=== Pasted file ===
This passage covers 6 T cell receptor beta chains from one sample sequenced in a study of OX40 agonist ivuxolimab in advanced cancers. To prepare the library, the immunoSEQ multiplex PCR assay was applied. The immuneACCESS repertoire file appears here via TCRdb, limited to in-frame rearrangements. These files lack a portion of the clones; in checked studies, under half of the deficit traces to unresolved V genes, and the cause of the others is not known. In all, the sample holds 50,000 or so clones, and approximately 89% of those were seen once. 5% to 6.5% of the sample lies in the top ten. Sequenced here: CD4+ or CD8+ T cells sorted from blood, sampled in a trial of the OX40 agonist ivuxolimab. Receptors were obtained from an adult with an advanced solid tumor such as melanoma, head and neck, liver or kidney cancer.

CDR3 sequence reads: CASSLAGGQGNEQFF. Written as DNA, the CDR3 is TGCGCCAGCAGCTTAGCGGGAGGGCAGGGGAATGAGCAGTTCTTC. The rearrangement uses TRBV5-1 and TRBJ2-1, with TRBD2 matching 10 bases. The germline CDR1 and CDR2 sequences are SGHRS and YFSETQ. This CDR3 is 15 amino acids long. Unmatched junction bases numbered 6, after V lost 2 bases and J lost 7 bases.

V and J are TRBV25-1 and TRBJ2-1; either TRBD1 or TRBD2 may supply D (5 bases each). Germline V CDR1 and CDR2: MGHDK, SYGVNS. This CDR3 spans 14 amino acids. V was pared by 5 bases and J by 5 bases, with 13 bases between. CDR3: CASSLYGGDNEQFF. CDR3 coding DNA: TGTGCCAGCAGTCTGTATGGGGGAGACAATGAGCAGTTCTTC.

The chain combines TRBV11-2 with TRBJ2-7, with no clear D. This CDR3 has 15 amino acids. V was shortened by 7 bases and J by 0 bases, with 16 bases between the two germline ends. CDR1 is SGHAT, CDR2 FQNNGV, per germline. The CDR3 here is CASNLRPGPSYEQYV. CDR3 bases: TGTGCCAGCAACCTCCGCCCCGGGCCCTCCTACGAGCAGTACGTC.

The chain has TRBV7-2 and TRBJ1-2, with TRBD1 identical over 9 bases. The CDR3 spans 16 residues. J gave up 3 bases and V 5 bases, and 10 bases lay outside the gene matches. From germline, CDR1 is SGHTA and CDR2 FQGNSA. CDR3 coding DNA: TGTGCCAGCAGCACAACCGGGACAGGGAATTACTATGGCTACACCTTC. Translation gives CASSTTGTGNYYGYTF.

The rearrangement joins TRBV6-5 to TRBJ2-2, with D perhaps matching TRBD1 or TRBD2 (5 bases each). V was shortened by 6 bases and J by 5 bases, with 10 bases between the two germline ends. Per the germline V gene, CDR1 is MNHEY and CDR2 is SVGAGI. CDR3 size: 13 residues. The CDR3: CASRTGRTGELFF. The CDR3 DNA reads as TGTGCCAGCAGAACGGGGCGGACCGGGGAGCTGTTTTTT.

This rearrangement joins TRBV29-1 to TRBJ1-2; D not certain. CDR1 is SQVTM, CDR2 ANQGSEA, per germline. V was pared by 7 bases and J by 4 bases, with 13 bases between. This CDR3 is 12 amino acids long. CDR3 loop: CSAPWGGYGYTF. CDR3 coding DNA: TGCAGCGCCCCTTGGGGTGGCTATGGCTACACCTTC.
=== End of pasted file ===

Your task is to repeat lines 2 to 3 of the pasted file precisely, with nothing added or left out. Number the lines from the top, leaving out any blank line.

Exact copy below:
CDR3 sequence reads: CASSLAGGQGNEQFF. Written as DNA, the CDR3 is TGCGCCAGCAGCTTAGCGGGAGGGCAGGGGAATGAGCAGTTCTTC. The rearrangement uses TRBV5-1 and TRBJ2-1, with TRBD2 matching 10 bases. The germline CDR1 and CDR2 sequences are SGHRS and YFSETQ. This CDR3 is 15 amino acids long. Unmatched junction bases numbered 6, after V lost 2 bases and J lost 7 bases.

V and J are TRBV25-1 and TRBJ2-1; either TRBD1 or TRBD2 may supply D (5 bases each). Germline V CDR1 and CDR2: MGHDK, SYGVNS. This CDR3 spans 14 amino acids. V was pared by 5 bases and J by 5 bases, with 13 bases between. CDR3: CASSLYGGDNEQFF. CDR3 coding DNA: TGTGCCAGCAGTCTGTATGGGGGAGACAATGAGCAGTTCTTC.